WASHINGTON - Our nation doesn't just have a retirement problem, it has several of them.
Social Security and Medicare are unsustainable in their current form. Traditional pensions are going away, and people haven't saved enough on their own. A vicious bear market has eroded our 401(k) accounts.
Not only that, but the suggested remedies - work longer and save more - don't work for everyone. The number of unemployed people between ages 55 and 64 has risen 143 percent in the past year, and the number of jobless over 65 is up 73 percent. It's hard to work longer if you can't find work.
Even if you make it to retirement with a decent-size nest egg, medical costs may gobble it up. Fidelity Investments says the average 65-year-old couple can expect to spend $240,000 on health care during their retirement years.
Are there any answers to these big problems?
A stronger economy and a stock market comeback would help a great deal. Dallas Salisbury, president of the Employee Benefit Research Institute, calculates that if 401(k) accounts earn just 5 percent a year, most workers' accounts will be back to their December 2007 level within four years. That doesn't mean you'll have recouped all your losses, but it does mean that you'll have had time to replenish your account.
"The dynamics of investment return plus the power of new contributions are significant," Salisbury told a group of journalists recently at the National Press Foundation in Washington. "That doesn't make it easier. ... The need to work longer ends up being somewhere in the two- to four-year range for the vast majority of individuals."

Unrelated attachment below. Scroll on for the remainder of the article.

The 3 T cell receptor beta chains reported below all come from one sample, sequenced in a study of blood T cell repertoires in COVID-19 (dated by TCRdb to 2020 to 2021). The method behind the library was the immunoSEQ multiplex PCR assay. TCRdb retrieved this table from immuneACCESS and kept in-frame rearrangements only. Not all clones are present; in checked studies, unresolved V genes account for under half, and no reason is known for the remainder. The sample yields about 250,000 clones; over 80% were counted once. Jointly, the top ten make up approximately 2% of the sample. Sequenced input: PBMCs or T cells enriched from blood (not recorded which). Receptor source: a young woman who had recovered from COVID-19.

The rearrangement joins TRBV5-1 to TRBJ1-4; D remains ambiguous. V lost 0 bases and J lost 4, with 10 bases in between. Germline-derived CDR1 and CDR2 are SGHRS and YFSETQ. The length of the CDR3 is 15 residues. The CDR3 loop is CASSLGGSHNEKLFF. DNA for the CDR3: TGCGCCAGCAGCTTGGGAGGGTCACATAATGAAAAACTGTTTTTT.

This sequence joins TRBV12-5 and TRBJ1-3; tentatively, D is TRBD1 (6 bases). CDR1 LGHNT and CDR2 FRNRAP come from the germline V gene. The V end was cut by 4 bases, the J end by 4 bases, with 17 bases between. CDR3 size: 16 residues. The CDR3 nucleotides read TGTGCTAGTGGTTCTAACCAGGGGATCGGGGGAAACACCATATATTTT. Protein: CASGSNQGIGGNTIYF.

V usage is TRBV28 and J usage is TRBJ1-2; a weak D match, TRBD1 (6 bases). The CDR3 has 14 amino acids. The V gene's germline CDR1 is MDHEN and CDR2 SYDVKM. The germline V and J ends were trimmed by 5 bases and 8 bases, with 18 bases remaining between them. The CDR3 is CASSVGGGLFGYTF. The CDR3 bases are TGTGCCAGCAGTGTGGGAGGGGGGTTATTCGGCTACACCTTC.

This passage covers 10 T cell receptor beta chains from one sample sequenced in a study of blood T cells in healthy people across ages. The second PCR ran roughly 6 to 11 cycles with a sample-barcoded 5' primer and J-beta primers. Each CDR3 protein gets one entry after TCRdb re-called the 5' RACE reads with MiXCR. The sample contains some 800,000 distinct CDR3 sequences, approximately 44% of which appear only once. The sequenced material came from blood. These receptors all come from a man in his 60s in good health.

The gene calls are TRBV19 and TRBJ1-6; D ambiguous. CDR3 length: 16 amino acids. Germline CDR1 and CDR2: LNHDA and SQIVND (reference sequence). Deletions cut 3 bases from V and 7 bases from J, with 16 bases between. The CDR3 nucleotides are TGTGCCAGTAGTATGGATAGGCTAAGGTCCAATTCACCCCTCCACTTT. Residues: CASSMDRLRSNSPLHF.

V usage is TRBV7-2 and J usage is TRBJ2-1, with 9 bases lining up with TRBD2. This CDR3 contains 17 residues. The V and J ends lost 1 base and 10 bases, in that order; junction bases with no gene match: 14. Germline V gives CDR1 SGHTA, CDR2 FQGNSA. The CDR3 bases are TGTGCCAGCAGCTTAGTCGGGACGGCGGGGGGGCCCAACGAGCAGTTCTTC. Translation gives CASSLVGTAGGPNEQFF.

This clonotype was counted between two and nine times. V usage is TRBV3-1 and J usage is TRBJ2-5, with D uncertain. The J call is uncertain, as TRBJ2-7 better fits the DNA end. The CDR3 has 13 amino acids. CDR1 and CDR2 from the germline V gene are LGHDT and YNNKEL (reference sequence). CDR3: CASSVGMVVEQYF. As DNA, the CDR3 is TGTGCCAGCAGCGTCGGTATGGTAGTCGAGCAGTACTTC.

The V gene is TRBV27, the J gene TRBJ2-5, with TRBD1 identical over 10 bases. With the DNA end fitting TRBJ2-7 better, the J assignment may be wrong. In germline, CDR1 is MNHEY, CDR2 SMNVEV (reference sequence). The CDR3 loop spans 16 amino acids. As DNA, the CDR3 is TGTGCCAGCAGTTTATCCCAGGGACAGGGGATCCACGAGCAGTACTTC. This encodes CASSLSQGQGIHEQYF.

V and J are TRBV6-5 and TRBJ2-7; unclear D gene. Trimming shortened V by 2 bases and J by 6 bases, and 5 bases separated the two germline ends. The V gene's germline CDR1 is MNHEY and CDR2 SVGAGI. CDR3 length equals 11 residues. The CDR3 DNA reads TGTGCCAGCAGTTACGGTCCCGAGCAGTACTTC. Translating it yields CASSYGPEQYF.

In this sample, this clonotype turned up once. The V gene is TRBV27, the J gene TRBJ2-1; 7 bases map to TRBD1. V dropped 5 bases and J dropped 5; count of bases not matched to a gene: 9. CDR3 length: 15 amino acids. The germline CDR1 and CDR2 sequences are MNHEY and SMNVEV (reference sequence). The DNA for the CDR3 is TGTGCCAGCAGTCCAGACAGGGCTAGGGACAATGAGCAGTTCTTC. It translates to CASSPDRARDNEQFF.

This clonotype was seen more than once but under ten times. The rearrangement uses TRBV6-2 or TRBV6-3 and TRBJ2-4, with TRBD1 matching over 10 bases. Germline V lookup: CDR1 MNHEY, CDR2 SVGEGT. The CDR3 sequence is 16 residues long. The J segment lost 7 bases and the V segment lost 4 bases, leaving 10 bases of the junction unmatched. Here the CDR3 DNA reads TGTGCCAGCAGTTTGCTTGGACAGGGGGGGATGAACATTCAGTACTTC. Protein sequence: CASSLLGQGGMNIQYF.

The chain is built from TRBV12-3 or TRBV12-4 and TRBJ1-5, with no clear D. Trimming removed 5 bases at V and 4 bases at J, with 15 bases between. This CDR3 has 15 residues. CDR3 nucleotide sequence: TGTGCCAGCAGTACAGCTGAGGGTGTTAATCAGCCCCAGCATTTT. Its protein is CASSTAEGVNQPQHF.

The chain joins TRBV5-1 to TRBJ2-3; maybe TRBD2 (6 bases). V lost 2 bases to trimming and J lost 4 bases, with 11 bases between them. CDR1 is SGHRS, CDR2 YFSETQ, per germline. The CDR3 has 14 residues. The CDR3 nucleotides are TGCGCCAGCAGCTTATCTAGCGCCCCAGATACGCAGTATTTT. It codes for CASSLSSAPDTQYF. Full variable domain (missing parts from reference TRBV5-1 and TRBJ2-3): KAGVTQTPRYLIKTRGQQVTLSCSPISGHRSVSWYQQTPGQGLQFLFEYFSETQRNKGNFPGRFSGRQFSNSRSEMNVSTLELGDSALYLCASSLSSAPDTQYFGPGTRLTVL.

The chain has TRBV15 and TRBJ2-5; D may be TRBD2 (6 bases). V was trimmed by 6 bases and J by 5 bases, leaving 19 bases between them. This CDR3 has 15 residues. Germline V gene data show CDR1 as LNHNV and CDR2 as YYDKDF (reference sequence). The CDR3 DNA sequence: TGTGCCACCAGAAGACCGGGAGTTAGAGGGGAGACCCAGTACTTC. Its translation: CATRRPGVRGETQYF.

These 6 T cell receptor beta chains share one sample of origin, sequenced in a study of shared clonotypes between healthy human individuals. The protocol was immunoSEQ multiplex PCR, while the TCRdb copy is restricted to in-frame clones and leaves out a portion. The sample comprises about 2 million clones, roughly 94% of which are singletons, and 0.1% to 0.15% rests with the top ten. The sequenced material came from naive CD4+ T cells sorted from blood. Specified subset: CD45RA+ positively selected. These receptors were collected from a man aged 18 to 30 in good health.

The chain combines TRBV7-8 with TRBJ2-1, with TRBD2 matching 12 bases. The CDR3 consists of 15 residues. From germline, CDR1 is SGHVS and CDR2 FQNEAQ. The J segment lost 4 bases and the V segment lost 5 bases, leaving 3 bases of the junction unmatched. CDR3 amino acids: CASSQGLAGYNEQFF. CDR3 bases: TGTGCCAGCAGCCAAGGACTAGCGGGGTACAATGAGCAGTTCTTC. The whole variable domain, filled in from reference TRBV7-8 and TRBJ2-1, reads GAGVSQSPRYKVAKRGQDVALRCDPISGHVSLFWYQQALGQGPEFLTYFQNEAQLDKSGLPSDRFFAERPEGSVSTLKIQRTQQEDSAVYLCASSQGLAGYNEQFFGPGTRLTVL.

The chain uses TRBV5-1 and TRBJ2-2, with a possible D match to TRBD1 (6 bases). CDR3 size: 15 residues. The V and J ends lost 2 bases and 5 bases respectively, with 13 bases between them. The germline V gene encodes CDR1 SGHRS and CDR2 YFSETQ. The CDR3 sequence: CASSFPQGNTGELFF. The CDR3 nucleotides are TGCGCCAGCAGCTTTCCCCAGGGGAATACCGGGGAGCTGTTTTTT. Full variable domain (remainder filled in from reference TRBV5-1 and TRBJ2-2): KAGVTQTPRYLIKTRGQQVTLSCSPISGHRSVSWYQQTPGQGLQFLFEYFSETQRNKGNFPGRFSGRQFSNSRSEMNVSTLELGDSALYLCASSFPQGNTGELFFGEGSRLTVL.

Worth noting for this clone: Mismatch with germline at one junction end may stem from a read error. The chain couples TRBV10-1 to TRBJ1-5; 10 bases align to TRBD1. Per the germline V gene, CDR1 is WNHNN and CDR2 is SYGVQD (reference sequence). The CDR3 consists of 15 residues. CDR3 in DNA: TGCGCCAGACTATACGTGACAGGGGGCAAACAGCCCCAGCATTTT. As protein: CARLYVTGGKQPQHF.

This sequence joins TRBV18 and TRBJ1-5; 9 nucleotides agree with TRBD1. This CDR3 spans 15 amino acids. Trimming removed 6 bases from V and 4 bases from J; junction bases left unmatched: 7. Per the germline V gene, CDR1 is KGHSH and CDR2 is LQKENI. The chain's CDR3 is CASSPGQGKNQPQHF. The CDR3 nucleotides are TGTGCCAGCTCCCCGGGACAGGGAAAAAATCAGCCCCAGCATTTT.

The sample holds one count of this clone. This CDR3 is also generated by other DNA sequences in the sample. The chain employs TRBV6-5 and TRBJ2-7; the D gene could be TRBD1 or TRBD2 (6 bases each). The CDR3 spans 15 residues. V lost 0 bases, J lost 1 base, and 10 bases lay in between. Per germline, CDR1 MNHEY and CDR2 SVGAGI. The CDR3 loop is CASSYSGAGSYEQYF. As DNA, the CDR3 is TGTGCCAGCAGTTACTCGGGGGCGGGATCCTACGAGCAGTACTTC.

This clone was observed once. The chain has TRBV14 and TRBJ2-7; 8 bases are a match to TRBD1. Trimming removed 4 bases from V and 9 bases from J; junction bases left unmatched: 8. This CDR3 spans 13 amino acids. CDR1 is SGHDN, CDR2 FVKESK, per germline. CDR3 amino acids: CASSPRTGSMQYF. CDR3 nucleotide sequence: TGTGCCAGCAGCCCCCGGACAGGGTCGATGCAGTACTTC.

Salisbury is optimistic that most people will make such adjustments, even as their employers become stingier. In the last 17 months, 188 large companies with 4.7 million employees have suspended their matching 401(k) contributions.
When Salisbury studied similar suspensions during the 2001 recession, he learned two things: Companies that survived the downturn eventually restored the employer match. And employees didn't just complain, they reacted by putting significantly more of their own money into the 401(k).
Some of our retirement problems, however, can't be solved by kitchen table decision-making. Social Security, Medicare and health care costs will have to be addressed instead at congressional committee tables.
Sen. Bob Casey, D-Pa., cautions that the issues will be tackled one at a time, and that health care will occupy almost all of Congress' attention this summer.
"Obviously, when you dedicate that kind of time, you are crowding out time for a lot of issues," Casey told our group of journalists. "There's no question that these issues on retirement security are being crowded out."
There's a case to be made, though, that retirement policy shouldn't be made piecemeal. Individuals can't plan adequately if they don't know what's going to happen to the big federal retirement programs.
Isabel Sawhill, a senior fellow at the Brookings Institution, goes even further. She says the nation needs to forge a new social compact, encompassing tax code changes and educational funding as well as retirement policy. Older workers and retirees may have to give up tax breaks and accept less-generous benefits, she says, in order to invest more in the young.
Today's children, after all, will be the tax-paying workers of the future. One way or another, they're going to have to finance the baby boom generation's golden years.
If we don't invest enough to make those kids the best-educated, most productive generation in history, then we really will have a retirement problem.
David Nicklaus is a columnist for the St. Louis Post-Dispatch. Readers may write to him at: St. Louis Post-Dispatch, 900 North Tucker Blvd., St. Louis, Mo. 63101, or e-mail him at email@example.com.
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